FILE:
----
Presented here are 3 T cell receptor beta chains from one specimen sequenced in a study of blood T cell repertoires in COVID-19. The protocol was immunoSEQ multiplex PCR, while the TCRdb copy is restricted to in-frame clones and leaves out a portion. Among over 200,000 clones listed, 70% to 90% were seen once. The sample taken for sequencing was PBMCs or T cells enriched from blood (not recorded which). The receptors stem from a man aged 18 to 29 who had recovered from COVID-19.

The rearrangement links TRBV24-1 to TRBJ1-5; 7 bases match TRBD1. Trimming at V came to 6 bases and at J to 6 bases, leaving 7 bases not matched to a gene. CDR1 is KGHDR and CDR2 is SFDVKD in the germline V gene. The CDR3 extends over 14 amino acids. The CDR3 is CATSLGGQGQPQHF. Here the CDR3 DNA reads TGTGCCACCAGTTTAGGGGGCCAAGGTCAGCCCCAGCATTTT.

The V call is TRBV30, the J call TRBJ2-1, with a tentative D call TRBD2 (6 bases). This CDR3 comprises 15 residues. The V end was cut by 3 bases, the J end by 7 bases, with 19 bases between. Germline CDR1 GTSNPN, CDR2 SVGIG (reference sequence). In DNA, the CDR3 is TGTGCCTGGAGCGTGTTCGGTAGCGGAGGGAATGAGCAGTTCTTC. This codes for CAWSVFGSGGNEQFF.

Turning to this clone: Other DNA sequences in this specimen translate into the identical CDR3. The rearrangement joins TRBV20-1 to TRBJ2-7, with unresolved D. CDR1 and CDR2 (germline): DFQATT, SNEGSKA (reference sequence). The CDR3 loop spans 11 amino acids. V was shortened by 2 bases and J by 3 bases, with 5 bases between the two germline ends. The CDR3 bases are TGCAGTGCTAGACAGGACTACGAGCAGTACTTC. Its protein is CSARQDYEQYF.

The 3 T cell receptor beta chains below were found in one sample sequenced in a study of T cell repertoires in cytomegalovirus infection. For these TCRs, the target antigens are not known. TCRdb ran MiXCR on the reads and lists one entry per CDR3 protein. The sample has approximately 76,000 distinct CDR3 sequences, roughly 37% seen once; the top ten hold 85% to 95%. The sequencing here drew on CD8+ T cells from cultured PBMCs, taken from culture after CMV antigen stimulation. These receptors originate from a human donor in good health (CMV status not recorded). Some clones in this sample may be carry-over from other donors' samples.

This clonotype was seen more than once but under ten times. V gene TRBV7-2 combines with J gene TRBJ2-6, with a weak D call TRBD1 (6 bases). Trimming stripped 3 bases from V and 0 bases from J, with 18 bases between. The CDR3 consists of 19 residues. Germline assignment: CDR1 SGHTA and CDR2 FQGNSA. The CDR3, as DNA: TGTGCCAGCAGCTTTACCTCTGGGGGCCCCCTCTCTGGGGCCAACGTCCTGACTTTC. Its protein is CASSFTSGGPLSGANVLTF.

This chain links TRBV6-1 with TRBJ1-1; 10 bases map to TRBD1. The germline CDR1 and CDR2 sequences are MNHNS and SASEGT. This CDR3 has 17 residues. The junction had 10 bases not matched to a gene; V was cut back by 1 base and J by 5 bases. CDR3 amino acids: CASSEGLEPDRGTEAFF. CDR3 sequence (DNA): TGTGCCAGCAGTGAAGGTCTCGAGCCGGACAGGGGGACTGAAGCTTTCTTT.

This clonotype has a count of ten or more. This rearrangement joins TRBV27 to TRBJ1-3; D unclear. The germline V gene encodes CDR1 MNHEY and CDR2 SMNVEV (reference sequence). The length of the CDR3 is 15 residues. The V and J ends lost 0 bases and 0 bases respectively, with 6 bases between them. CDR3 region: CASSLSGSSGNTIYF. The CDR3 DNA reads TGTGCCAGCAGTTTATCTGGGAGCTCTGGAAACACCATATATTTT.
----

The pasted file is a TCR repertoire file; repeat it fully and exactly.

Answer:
Presented here are 3 T cell receptor beta chains from one specimen sequenced in a study of blood T cell repertoires in COVID-19. The protocol was immunoSEQ multiplex PCR, while the TCRdb copy is restricted to in-frame clones and leaves out a portion. Among over 200,000 clones listed, 70% to 90% were seen once. The sample taken for sequencing was PBMCs or T cells enriched from blood (not recorded which). The receptors stem from a man aged 18 to 29 who had recovered from COVID-19.

The rearrangement links TRBV24-1 to TRBJ1-5; 7 bases match TRBD1. Trimming at V came to 6 bases and at J to 6 bases, leaving 7 bases not matched to a gene. CDR1 is KGHDR and CDR2 is SFDVKD in the germline V gene. The CDR3 extends over 14 amino acids. The CDR3 is CATSLGGQGQPQHF. Here the CDR3 DNA reads TGTGCCACCAGTTTAGGGGGCCAAGGTCAGCCCCAGCATTTT.

The V call is TRBV30, the J call TRBJ2-1, with a tentative D call TRBD2 (6 bases). This CDR3 comprises 15 residues. The V end was cut by 3 bases, the J end by 7 bases, with 19 bases between. Germline CDR1 GTSNPN, CDR2 SVGIG (reference sequence). In DNA, the CDR3 is TGTGCCTGGAGCGTGTTCGGTAGCGGAGGGAATGAGCAGTTCTTC. This codes for CAWSVFGSGGNEQFF.

Turning to this clone: Other DNA sequences in this specimen translate into the identical CDR3. The rearrangement joins TRBV20-1 to TRBJ2-7, with unresolved D. CDR1 and CDR2 (germline): DFQATT, SNEGSKA (reference sequence). The CDR3 loop spans 11 amino acids. V was shortened by 2 bases and J by 3 bases, with 5 bases between the two germline ends. The CDR3 bases are TGCAGTGCTAGACAGGACTACGAGCAGTACTTC. Its protein is CSARQDYEQYF.

The 3 T cell receptor beta chains below were found in one sample sequenced in a study of T cell repertoires in cytomegalovirus infection. For these TCRs, the target antigens are not known. TCRdb ran MiXCR on the reads and lists one entry per CDR3 protein. The sample has approximately 76,000 distinct CDR3 sequences, roughly 37% seen once; the top ten hold 85% to 95%. The sequencing here drew on CD8+ T cells from cultured PBMCs, taken from culture after CMV antigen stimulation. These receptors originate from a human donor in good health (CMV status not recorded). Some clones in this sample may be carry-over from other donors' samples.

This clonotype was seen more than once but under ten times. V gene TRBV7-2 combines with J gene TRBJ2-6, with a weak D call TRBD1 (6 bases). Trimming stripped 3 bases from V and 0 bases from J, with 18 bases between. The CDR3 consists of 19 residues. Germline assignment: CDR1 SGHTA and CDR2 FQGNSA. The CDR3, as DNA: TGTGCCAGCAGCTTTACCTCTGGGGGCCCCCTCTCTGGGGCCAACGTCCTGACTTTC. Its protein is CASSFTSGGPLSGANVLTF.

This chain links TRBV6-1 with TRBJ1-1; 10 bases map to TRBD1. The germline CDR1 and CDR2 sequences are MNHNS and SASEGT. This CDR3 has 17 residues. The junction had 10 bases not matched to a gene; V was cut back by 1 base and J by 5 bases. CDR3 amino acids: CASSEGLEPDRGTEAFF. CDR3 sequence (DNA): TGTGCCAGCAGTGAAGGTCTCGAGCCGGACAGGGGGACTGAAGCTTTCTTT.

This clonotype has a count of ten or more. This rearrangement joins TRBV27 to TRBJ1-3; D unclear. The germline V gene encodes CDR1 MNHEY and CDR2 SMNVEV (reference sequence). The length of the CDR3 is 15 residues. The V and J ends lost 0 bases and 0 bases respectively, with 6 bases between them. CDR3 region: CASSLSGSSGNTIYF. The CDR3 DNA reads TGTGCCAGCAGTTTATCTGGGAGCTCTGGAAACACCATATATTTT.